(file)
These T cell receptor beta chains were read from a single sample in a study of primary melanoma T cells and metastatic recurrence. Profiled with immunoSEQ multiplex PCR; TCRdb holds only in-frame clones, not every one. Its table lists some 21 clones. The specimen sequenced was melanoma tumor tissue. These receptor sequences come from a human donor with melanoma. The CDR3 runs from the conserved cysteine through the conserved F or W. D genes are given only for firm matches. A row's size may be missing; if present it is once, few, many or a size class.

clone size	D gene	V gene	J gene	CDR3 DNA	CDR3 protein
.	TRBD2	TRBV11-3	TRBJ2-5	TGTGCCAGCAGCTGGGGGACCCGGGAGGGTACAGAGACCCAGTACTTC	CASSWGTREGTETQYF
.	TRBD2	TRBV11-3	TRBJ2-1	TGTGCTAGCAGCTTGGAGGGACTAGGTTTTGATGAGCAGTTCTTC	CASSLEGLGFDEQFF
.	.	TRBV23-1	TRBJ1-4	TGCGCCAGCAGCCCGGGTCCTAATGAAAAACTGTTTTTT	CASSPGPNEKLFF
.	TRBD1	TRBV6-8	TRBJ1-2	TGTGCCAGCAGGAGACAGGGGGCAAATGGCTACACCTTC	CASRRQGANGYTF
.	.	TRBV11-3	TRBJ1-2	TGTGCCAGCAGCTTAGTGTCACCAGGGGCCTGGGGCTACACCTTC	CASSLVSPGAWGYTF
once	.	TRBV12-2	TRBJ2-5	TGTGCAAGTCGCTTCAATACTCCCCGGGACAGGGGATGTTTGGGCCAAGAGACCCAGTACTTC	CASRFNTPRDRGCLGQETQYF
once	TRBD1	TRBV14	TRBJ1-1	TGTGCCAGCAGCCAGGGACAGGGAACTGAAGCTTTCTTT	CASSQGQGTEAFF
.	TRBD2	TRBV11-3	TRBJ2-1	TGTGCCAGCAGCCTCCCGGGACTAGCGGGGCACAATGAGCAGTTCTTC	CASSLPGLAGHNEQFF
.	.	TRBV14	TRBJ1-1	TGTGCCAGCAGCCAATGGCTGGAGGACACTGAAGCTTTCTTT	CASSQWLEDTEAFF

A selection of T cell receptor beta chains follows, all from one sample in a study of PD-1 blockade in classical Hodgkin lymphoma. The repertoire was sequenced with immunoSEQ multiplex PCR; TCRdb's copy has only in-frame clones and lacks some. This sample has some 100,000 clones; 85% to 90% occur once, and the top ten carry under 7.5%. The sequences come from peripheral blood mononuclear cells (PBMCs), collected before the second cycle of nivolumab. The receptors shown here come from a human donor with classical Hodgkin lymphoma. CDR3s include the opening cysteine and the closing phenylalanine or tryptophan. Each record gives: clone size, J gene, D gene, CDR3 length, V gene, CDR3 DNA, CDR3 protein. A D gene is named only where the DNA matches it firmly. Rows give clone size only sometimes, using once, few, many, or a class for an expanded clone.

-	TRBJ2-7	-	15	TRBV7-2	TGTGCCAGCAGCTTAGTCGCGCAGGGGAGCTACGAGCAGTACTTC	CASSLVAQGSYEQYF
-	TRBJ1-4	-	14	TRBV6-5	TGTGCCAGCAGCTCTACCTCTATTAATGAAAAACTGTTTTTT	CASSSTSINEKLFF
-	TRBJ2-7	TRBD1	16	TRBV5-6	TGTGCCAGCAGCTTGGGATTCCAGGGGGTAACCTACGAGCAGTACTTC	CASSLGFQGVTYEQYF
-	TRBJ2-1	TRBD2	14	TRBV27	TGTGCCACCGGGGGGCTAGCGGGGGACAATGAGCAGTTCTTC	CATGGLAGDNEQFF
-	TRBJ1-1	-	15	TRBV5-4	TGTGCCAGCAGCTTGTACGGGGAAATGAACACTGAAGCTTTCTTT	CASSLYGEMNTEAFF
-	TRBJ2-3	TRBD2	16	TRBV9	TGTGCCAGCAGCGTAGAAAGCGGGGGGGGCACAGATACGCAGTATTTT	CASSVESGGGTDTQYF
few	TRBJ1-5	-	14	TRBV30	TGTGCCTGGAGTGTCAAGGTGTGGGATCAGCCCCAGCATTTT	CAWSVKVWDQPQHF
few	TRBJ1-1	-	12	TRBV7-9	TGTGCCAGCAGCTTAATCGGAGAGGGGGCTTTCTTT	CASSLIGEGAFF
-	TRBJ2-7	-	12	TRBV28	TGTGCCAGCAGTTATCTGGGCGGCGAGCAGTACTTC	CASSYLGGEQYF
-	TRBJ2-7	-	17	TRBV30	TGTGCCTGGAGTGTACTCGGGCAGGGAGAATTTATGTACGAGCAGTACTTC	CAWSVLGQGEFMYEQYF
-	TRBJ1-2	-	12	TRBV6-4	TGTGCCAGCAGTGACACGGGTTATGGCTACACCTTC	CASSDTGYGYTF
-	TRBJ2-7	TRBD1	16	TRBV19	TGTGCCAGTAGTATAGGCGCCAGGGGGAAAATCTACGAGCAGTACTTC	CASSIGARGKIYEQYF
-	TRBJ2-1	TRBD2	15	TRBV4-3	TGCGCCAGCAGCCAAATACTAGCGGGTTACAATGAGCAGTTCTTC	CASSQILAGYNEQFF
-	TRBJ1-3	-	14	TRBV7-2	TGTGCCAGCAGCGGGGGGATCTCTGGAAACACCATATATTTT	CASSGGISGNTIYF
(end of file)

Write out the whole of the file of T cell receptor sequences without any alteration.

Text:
These T cell receptor beta chains were read from a single sample in a study of primary melanoma T cells and metastatic recurrence. Profiled with immunoSEQ multiplex PCR; TCRdb holds only in-frame clones, not every one. Its table lists some 21 clones. The specimen sequenced was melanoma tumor tissue. These receptor sequences come from a human donor with melanoma. The CDR3 runs from the conserved cysteine through the conserved F or W. D genes are given only for firm matches. A row's size may be missing; if present it is once, few, many or a size class.

clone size	D gene	V gene	J gene	CDR3 DNA	CDR3 protein
.	TRBD2	TRBV11-3	TRBJ2-5	TGTGCCAGCAGCTGGGGGACCCGGGAGGGTACAGAGACCCAGTACTTC	CASSWGTREGTETQYF
.	TRBD2	TRBV11-3	TRBJ2-1	TGTGCTAGCAGCTTGGAGGGACTAGGTTTTGATGAGCAGTTCTTC	CASSLEGLGFDEQFF
.	.	TRBV23-1	TRBJ1-4	TGCGCCAGCAGCCCGGGTCCTAATGAAAAACTGTTTTTT	CASSPGPNEKLFF
.	TRBD1	TRBV6-8	TRBJ1-2	TGTGCCAGCAGGAGACAGGGGGCAAATGGCTACACCTTC	CASRRQGANGYTF
.	.	TRBV11-3	TRBJ1-2	TGTGCCAGCAGCTTAGTGTCACCAGGGGCCTGGGGCTACACCTTC	CASSLVSPGAWGYTF
once	.	TRBV12-2	TRBJ2-5	TGTGCAAGTCGCTTCAATACTCCCCGGGACAGGGGATGTTTGGGCCAAGAGACCCAGTACTTC	CASRFNTPRDRGCLGQETQYF
once	TRBD1	TRBV14	TRBJ1-1	TGTGCCAGCAGCCAGGGACAGGGAACTGAAGCTTTCTTT	CASSQGQGTEAFF
.	TRBD2	TRBV11-3	TRBJ2-1	TGTGCCAGCAGCCTCCCGGGACTAGCGGGGCACAATGAGCAGTTCTTC	CASSLPGLAGHNEQFF
.	.	TRBV14	TRBJ1-1	TGTGCCAGCAGCCAATGGCTGGAGGACACTGAAGCTTTCTTT	CASSQWLEDTEAFF

A selection of T cell receptor beta chains follows, all from one sample in a study of PD-1 blockade in classical Hodgkin lymphoma. The repertoire was sequenced with immunoSEQ multiplex PCR; TCRdb's copy has only in-frame clones and lacks some. This sample has some 100,000 clones; 85% to 90% occur once, and the top ten carry under 7.5%. The sequences come from peripheral blood mononuclear cells (PBMCs), collected before the second cycle of nivolumab. The receptors shown here come from a human donor with classical Hodgkin lymphoma. CDR3s include the opening cysteine and the closing phenylalanine or tryptophan. Each record gives: clone size, J gene, D gene, CDR3 length, V gene, CDR3 DNA, CDR3 protein. A D gene is named only where the DNA matches it firmly. Rows give clone size only sometimes, using once, few, many, or a class for an expanded clone.

-	TRBJ2-7	-	15	TRBV7-2	TGTGCCAGCAGCTTAGTCGCGCAGGGGAGCTACGAGCAGTACTTC	CASSLVAQGSYEQYF
-	TRBJ1-4	-	14	TRBV6-5	TGTGCCAGCAGCTCTACCTCTATTAATGAAAAACTGTTTTTT	CASSSTSINEKLFF
-	TRBJ2-7	TRBD1	16	TRBV5-6	TGTGCCAGCAGCTTGGGATTCCAGGGGGTAACCTACGAGCAGTACTTC	CASSLGFQGVTYEQYF
-	TRBJ2-1	TRBD2	14	TRBV27	TGTGCCACCGGGGGGCTAGCGGGGGACAATGAGCAGTTCTTC	CATGGLAGDNEQFF
-	TRBJ1-1	-	15	TRBV5-4	TGTGCCAGCAGCTTGTACGGGGAAATGAACACTGAAGCTTTCTTT	CASSLYGEMNTEAFF
-	TRBJ2-3	TRBD2	16	TRBV9	TGTGCCAGCAGCGTAGAAAGCGGGGGGGGCACAGATACGCAGTATTTT	CASSVESGGGTDTQYF
few	TRBJ1-5	-	14	TRBV30	TGTGCCTGGAGTGTCAAGGTGTGGGATCAGCCCCAGCATTTT	CAWSVKVWDQPQHF
few	TRBJ1-1	-	12	TRBV7-9	TGTGCCAGCAGCTTAATCGGAGAGGGGGCTTTCTTT	CASSLIGEGAFF
-	TRBJ2-7	-	12	TRBV28	TGTGCCAGCAGTTATCTGGGCGGCGAGCAGTACTTC	CASSYLGGEQYF
-	TRBJ2-7	-	17	TRBV30	TGTGCCTGGAGTGTACTCGGGCAGGGAGAATTTATGTACGAGCAGTACTTC	CAWSVLGQGEFMYEQYF
-	TRBJ1-2	-	12	TRBV6-4	TGTGCCAGCAGTGACACGGGTTATGGCTACACCTTC	CASSDTGYGYTF
-	TRBJ2-7	TRBD1	16	TRBV19	TGTGCCAGTAGTATAGGCGCCAGGGGGAAAATCTACGAGCAGTACTTC	CASSIGARGKIYEQYF
-	TRBJ2-1	TRBD2	15	TRBV4-3	TGCGCCAGCAGCCAAATACTAGCGGGTTACAATGAGCAGTTCTTC	CASSQILAGYNEQFF
-	TRBJ1-3	-	14	TRBV7-2	TGTGCCAGCAGCGGGGGGATCTCTGGAAACACCATATATTTT	CASSGGISGNTIYF